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Preparation for labour research

14 March, 2014

Preparation for labour research

Three studies are underway that explore preparation for labour from the perspectives of service users and providers. Posted: 14 March 2014 by Rob Dabrowski

Three studies are underway that explore preparation for labour from the perspectives of service users and providers in England.

‘Women still denied human rights’

The linked studies will look at antenatal preparation now and in the future, use of the resource pack Birth and Beyond and whether women’s needs are met. 

Researchers from the Universities of Nottingham and Liverpool are behind the studies.

The findings will be considered against existing evidence and a set of checklists will be developed against which service providers can evaluate the preparation for labour that they offer parents.

A stakeholder event will be held at the end of the project to present and support interpretation of the findings and facilitate incorporation into practice and service delivery.

Helen Spiby, professor in midwifery, on behalf of the research team, said: ‘We are delighted to be carrying out this work, as midwives will know, research into antenatal preparation has been very limited.'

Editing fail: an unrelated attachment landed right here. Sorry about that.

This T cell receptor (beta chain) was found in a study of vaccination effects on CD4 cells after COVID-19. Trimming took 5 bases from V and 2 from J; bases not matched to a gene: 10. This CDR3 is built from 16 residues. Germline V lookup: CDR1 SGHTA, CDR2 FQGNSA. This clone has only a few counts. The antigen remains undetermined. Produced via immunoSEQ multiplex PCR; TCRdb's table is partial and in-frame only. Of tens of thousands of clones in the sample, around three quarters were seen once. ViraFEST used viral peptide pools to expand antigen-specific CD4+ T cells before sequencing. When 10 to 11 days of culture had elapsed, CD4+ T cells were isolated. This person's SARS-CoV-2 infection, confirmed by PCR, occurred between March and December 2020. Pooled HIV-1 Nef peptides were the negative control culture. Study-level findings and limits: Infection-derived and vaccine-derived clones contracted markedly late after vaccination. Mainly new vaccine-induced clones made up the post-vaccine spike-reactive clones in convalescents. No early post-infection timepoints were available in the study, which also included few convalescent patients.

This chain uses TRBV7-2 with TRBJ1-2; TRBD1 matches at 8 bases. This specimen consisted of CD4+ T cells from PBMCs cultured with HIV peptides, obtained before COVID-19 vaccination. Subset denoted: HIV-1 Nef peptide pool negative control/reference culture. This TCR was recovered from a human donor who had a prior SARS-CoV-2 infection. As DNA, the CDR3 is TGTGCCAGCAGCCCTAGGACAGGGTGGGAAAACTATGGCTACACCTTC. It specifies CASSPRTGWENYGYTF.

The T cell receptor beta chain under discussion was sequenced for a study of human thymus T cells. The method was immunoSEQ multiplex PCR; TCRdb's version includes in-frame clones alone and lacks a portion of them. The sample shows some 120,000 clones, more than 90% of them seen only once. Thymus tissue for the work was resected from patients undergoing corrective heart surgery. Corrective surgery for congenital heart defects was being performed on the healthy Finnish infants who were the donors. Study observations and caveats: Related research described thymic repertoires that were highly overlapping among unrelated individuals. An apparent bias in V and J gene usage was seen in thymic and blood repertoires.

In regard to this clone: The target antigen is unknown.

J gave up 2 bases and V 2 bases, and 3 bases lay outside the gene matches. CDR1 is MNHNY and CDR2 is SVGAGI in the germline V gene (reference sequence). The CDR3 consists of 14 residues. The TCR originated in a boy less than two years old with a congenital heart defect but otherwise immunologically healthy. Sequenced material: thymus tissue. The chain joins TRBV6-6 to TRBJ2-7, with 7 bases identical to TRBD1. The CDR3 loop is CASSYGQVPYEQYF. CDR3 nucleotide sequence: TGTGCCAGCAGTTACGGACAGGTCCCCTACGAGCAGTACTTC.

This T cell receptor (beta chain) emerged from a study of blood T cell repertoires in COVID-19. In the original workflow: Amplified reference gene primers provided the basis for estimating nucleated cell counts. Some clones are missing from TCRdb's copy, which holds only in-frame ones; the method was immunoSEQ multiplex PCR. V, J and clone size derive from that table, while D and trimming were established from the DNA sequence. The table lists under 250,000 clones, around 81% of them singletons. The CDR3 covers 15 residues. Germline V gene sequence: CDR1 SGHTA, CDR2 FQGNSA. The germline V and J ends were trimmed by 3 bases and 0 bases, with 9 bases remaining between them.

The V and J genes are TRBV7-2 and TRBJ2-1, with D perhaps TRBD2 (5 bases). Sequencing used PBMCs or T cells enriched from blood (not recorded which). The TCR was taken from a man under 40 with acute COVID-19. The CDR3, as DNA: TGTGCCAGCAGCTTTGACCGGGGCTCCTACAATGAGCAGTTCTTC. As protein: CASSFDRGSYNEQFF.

Study one will explore the service users’ perspectives of antenatal education in focus groups held in pregnancy and a few weeks after birth, in four different areas in England.

Study two will include up to four midwives’ focus groups to explore views about whether current antenatal education meets women’s needs and to identify any suggested areas for inclusion.

Study three is a service evaluation, which is mapping current provision of antenatal education and preparation for labour in England and will evaluate the use of the Preparation for Birth and Beyond resource pack developed by the Department of Health.

The research is funded by, but independent of, the Bupa Foundation, a medical research charity and endorsed by the RCM. 

Helen added: ‘Thank you to those who are completing questionnaires, or who have already participated in focus groups, or who are supporting the participation of parents.’

Further information can be obtained from the research team by emailing the research secretary Julie Corden.

Findings of the study are due to be available in 2015.


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